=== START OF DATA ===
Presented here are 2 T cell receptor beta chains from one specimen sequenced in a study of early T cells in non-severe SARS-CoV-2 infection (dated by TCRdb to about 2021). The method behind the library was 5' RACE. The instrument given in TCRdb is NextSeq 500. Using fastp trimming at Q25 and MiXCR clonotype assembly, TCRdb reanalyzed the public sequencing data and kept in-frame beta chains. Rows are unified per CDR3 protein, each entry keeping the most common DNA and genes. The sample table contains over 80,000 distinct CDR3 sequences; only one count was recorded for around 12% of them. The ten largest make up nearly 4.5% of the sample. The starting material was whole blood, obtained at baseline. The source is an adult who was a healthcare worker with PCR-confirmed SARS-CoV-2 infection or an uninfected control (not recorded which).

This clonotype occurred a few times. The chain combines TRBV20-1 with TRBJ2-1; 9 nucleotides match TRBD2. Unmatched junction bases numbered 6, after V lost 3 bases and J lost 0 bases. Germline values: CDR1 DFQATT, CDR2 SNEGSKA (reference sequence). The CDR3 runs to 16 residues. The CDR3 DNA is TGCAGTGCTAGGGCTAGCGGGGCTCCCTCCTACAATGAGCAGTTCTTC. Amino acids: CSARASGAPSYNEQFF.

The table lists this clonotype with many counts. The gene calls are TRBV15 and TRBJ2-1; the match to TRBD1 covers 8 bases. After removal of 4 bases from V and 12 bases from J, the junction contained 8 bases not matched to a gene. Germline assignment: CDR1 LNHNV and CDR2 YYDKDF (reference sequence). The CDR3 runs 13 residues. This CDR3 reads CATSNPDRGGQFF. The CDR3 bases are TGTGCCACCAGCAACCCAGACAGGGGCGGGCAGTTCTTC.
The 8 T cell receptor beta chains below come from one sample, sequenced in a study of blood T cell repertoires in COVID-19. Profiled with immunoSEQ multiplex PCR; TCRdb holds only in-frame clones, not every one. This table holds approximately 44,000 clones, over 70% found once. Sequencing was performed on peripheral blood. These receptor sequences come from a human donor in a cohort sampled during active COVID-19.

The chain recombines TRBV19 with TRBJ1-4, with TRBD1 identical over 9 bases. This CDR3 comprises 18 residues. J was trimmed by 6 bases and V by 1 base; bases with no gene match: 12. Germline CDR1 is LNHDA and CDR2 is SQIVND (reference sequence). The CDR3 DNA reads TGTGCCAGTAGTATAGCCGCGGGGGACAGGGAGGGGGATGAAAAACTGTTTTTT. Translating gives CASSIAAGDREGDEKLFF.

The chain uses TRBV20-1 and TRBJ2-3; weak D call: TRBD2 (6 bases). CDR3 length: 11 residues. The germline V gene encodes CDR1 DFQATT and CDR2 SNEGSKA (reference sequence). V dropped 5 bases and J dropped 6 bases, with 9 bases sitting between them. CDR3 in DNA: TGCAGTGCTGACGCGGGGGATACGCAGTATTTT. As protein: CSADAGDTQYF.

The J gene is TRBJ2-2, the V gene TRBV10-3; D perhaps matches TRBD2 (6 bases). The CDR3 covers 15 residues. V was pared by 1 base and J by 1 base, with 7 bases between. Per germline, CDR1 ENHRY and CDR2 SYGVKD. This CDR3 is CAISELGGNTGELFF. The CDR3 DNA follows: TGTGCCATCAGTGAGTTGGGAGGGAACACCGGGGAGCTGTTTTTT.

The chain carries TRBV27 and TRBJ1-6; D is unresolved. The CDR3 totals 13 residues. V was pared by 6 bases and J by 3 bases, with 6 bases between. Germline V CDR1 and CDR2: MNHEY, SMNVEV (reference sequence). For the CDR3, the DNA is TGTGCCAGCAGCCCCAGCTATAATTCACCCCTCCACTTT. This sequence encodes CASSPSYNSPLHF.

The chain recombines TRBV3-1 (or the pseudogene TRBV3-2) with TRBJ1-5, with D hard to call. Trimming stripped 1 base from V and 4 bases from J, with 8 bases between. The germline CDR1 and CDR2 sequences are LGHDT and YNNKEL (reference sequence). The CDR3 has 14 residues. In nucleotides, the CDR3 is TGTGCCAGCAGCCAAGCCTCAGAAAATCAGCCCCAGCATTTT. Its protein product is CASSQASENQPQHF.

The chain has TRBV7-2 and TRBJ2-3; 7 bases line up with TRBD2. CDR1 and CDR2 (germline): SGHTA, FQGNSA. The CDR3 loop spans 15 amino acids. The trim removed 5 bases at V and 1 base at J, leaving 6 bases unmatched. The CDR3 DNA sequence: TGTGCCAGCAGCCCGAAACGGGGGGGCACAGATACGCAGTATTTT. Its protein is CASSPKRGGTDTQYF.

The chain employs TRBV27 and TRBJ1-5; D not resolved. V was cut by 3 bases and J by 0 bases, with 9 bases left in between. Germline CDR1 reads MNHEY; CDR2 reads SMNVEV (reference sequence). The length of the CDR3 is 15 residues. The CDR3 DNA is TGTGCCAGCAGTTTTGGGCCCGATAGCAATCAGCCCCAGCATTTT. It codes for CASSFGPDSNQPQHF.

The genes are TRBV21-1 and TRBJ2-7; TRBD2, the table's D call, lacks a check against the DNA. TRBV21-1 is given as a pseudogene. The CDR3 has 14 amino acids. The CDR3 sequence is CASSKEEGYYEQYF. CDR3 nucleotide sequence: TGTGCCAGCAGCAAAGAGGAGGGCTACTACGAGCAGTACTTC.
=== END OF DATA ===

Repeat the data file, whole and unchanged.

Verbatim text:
Presented here are 2 T cell receptor beta chains from one specimen sequenced in a study of early T cells in non-severe SARS-CoV-2 infection (dated by TCRdb to about 2021). The method behind the library was 5' RACE. The instrument given in TCRdb is NextSeq 500. Using fastp trimming at Q25 and MiXCR clonotype assembly, TCRdb reanalyzed the public sequencing data and kept in-frame beta chains. Rows are unified per CDR3 protein, each entry keeping the most common DNA and genes. The sample table contains over 80,000 distinct CDR3 sequences; only one count was recorded for around 12% of them. The ten largest make up nearly 4.5% of the sample. The starting material was whole blood, obtained at baseline. The source is an adult who was a healthcare worker with PCR-confirmed SARS-CoV-2 infection or an uninfected control (not recorded which).

This clonotype occurred a few times. The chain combines TRBV20-1 with TRBJ2-1; 9 nucleotides match TRBD2. Unmatched junction bases numbered 6, after V lost 3 bases and J lost 0 bases. Germline values: CDR1 DFQATT, CDR2 SNEGSKA (reference sequence). The CDR3 runs to 16 residues. The CDR3 DNA is TGCAGTGCTAGGGCTAGCGGGGCTCCCTCCTACAATGAGCAGTTCTTC. Amino acids: CSARASGAPSYNEQFF.

The table lists this clonotype with many counts. The gene calls are TRBV15 and TRBJ2-1; the match to TRBD1 covers 8 bases. After removal of 4 bases from V and 12 bases from J, the junction contained 8 bases not matched to a gene. Germline assignment: CDR1 LNHNV and CDR2 YYDKDF (reference sequence). The CDR3 runs 13 residues. This CDR3 reads CATSNPDRGGQFF. The CDR3 bases are TGTGCCACCAGCAACCCAGACAGGGGCGGGCAGTTCTTC.
The 8 T cell receptor beta chains below come from one sample, sequenced in a study of blood T cell repertoires in COVID-19. Profiled with immunoSEQ multiplex PCR; TCRdb holds only in-frame clones, not every one. This table holds approximately 44,000 clones, over 70% found once. Sequencing was performed on peripheral blood. These receptor sequences come from a human donor in a cohort sampled during active COVID-19.

The chain recombines TRBV19 with TRBJ1-4, with TRBD1 identical over 9 bases. This CDR3 comprises 18 residues. J was trimmed by 6 bases and V by 1 base; bases with no gene match: 12. Germline CDR1 is LNHDA and CDR2 is SQIVND (reference sequence). The CDR3 DNA reads TGTGCCAGTAGTATAGCCGCGGGGGACAGGGAGGGGGATGAAAAACTGTTTTTT. Translating gives CASSIAAGDREGDEKLFF.

The chain uses TRBV20-1 and TRBJ2-3; weak D call: TRBD2 (6 bases). CDR3 length: 11 residues. The germline V gene encodes CDR1 DFQATT and CDR2 SNEGSKA (reference sequence). V dropped 5 bases and J dropped 6 bases, with 9 bases sitting between them. CDR3 in DNA: TGCAGTGCTGACGCGGGGGATACGCAGTATTTT. As protein: CSADAGDTQYF.

The J gene is TRBJ2-2, the V gene TRBV10-3; D perhaps matches TRBD2 (6 bases). The CDR3 covers 15 residues. V was pared by 1 base and J by 1 base, with 7 bases between. Per germline, CDR1 ENHRY and CDR2 SYGVKD. This CDR3 is CAISELGGNTGELFF. The CDR3 DNA follows: TGTGCCATCAGTGAGTTGGGAGGGAACACCGGGGAGCTGTTTTTT.

The chain carries TRBV27 and TRBJ1-6; D is unresolved. The CDR3 totals 13 residues. V was pared by 6 bases and J by 3 bases, with 6 bases between. Germline V CDR1 and CDR2: MNHEY, SMNVEV (reference sequence). For the CDR3, the DNA is TGTGCCAGCAGCCCCAGCTATAATTCACCCCTCCACTTT. This sequence encodes CASSPSYNSPLHF.

The chain recombines TRBV3-1 (or the pseudogene TRBV3-2) with TRBJ1-5, with D hard to call. Trimming stripped 1 base from V and 4 bases from J, with 8 bases between. The germline CDR1 and CDR2 sequences are LGHDT and YNNKEL (reference sequence). The CDR3 has 14 residues. In nucleotides, the CDR3 is TGTGCCAGCAGCCAAGCCTCAGAAAATCAGCCCCAGCATTTT. Its protein product is CASSQASENQPQHF.

The chain has TRBV7-2 and TRBJ2-3; 7 bases line up with TRBD2. CDR1 and CDR2 (germline): SGHTA, FQGNSA. The CDR3 loop spans 15 amino acids. The trim removed 5 bases at V and 1 base at J, leaving 6 bases unmatched. The CDR3 DNA sequence: TGTGCCAGCAGCCCGAAACGGGGGGGCACAGATACGCAGTATTTT. Its protein is CASSPKRGGTDTQYF.

The chain employs TRBV27 and TRBJ1-5; D not resolved. V was cut by 3 bases and J by 0 bases, with 9 bases left in between. Germline CDR1 reads MNHEY; CDR2 reads SMNVEV (reference sequence). The length of the CDR3 is 15 residues. The CDR3 DNA is TGTGCCAGCAGTTTTGGGCCCGATAGCAATCAGCCCCAGCATTTT. It codes for CASSFGPDSNQPQHF.

The genes are TRBV21-1 and TRBJ2-7; TRBD2, the table's D call, lacks a check against the DNA. TRBV21-1 is given as a pseudogene. The CDR3 has 14 amino acids. The CDR3 sequence is CASSKEEGYYEQYF. CDR3 nucleotide sequence: TGTGCCAGCAGCAAAGAGGAGGGCTACTACGAGCAGTACTTC.